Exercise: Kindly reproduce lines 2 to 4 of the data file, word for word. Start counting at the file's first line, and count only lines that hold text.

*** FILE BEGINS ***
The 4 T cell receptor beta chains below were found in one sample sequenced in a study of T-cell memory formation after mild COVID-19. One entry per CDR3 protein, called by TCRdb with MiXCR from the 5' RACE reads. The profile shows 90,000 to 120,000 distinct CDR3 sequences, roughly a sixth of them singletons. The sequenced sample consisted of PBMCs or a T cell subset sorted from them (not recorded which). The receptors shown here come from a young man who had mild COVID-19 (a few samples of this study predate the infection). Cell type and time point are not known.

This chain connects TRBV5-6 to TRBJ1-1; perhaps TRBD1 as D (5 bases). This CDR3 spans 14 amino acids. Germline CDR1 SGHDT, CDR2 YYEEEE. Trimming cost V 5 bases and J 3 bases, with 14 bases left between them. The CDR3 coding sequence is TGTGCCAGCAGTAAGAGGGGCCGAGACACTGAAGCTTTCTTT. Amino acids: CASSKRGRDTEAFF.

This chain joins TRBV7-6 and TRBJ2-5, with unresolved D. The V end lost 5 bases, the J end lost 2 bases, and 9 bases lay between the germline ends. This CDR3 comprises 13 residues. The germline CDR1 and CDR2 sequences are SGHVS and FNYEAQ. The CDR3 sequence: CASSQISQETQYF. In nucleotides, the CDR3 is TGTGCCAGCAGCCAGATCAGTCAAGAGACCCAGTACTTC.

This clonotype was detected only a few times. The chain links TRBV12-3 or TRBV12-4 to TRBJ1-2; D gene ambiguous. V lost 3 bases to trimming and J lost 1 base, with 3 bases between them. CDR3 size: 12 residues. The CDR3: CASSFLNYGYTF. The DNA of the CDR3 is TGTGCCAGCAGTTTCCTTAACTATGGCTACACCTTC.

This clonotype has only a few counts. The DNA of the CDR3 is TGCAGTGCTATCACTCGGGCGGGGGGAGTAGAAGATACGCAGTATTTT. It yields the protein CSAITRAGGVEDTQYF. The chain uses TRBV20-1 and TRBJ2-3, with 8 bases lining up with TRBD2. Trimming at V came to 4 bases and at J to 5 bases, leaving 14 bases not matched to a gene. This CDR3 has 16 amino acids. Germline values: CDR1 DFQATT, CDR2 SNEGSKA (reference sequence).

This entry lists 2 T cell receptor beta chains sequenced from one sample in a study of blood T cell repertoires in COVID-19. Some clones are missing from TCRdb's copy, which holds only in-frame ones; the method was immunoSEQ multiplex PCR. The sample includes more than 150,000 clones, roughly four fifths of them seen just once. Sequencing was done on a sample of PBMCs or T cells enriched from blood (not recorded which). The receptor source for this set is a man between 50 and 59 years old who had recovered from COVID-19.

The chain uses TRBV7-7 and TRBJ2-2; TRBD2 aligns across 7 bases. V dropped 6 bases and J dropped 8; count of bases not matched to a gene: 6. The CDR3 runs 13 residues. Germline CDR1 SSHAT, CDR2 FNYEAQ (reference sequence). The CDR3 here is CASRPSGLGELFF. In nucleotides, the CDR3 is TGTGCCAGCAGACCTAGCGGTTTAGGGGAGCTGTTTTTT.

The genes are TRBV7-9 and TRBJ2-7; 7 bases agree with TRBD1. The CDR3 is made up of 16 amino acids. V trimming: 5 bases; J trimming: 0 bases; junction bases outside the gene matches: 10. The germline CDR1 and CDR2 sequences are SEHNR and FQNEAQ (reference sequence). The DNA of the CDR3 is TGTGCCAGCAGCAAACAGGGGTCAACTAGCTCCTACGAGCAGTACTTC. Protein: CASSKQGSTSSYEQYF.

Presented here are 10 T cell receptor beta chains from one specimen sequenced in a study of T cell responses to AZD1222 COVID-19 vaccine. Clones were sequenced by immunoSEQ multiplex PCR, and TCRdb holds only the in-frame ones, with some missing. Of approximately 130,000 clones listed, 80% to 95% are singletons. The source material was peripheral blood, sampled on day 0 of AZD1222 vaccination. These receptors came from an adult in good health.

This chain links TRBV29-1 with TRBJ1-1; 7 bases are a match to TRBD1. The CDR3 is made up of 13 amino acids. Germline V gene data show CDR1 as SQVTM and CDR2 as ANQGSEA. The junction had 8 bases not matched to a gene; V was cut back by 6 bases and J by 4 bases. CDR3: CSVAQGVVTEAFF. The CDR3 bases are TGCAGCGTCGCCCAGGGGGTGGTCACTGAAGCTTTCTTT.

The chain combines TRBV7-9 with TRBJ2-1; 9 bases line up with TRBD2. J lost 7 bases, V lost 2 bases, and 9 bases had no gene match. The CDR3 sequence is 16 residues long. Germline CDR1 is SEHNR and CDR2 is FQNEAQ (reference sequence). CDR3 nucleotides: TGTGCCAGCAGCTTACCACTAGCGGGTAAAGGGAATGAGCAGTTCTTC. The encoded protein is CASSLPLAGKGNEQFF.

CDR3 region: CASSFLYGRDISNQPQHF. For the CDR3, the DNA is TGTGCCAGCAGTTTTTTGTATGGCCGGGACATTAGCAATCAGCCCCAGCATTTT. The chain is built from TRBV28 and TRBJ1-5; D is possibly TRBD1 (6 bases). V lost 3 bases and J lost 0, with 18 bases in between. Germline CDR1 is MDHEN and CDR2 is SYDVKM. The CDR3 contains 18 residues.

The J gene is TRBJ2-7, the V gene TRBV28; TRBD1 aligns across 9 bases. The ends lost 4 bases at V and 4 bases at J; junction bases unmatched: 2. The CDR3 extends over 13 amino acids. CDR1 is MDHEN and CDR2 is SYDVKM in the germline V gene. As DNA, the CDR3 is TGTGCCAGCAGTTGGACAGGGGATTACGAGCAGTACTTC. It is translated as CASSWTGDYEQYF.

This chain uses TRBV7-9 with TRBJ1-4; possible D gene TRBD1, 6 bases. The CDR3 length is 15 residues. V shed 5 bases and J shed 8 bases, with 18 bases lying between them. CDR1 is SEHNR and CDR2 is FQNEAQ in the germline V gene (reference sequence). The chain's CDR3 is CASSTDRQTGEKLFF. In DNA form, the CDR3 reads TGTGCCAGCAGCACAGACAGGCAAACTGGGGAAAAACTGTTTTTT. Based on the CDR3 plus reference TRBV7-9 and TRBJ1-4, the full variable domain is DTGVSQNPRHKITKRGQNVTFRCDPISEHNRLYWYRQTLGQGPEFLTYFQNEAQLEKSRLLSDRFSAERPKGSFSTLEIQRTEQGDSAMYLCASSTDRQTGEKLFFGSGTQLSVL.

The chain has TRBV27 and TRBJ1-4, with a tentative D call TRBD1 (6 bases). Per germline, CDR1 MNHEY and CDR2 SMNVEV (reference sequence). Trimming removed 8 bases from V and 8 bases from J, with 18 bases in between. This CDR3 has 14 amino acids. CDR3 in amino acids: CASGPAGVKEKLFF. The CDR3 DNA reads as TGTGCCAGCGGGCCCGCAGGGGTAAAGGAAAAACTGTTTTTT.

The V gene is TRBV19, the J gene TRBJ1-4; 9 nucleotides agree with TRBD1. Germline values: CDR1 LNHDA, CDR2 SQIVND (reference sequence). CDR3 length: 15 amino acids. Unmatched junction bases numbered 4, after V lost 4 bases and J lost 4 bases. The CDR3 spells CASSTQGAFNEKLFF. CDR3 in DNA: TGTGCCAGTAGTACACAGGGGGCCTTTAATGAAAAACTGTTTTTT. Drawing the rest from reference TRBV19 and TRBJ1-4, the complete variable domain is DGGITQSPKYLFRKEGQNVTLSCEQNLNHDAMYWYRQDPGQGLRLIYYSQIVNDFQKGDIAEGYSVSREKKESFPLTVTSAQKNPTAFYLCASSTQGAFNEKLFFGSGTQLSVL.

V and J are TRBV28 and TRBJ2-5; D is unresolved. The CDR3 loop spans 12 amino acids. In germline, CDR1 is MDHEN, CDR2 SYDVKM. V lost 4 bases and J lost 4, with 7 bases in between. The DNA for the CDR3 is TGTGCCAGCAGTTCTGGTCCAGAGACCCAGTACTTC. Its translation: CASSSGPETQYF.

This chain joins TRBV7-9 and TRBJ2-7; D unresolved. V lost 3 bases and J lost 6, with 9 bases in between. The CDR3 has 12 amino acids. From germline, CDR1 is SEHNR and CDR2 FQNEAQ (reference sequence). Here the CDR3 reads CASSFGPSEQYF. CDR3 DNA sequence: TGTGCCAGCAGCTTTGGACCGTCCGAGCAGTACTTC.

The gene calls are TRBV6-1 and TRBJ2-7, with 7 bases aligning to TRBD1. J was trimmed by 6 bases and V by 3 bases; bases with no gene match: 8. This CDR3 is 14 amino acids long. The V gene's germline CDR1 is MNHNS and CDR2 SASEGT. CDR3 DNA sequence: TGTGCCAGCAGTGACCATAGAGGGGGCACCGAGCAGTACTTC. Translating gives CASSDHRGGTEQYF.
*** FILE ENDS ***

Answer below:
This chain connects TRBV5-6 to TRBJ1-1; perhaps TRBD1 as D (5 bases). This CDR3 spans 14 amino acids. Germline CDR1 SGHDT, CDR2 YYEEEE. Trimming cost V 5 bases and J 3 bases, with 14 bases left between them. The CDR3 coding sequence is TGTGCCAGCAGTAAGAGGGGCCGAGACACTGAAGCTTTCTTT. Amino acids: CASSKRGRDTEAFF.

This chain joins TRBV7-6 and TRBJ2-5, with unresolved D. The V end lost 5 bases, the J end lost 2 bases, and 9 bases lay between the germline ends. This CDR3 comprises 13 residues. The germline CDR1 and CDR2 sequences are SGHVS and FNYEAQ. The CDR3 sequence: CASSQISQETQYF. In nucleotides, the CDR3 is TGTGCCAGCAGCCAGATCAGTCAAGAGACCCAGTACTTC.

This clonotype was detected only a few times. The chain links TRBV12-3 or TRBV12-4 to TRBJ1-2; D gene ambiguous. V lost 3 bases to trimming and J lost 1 base, with 3 bases between them. CDR3 size: 12 residues. The CDR3: CASSFLNYGYTF. The DNA of the CDR3 is TGTGCCAGCAGTTTCCTTAACTATGGCTACACCTTC.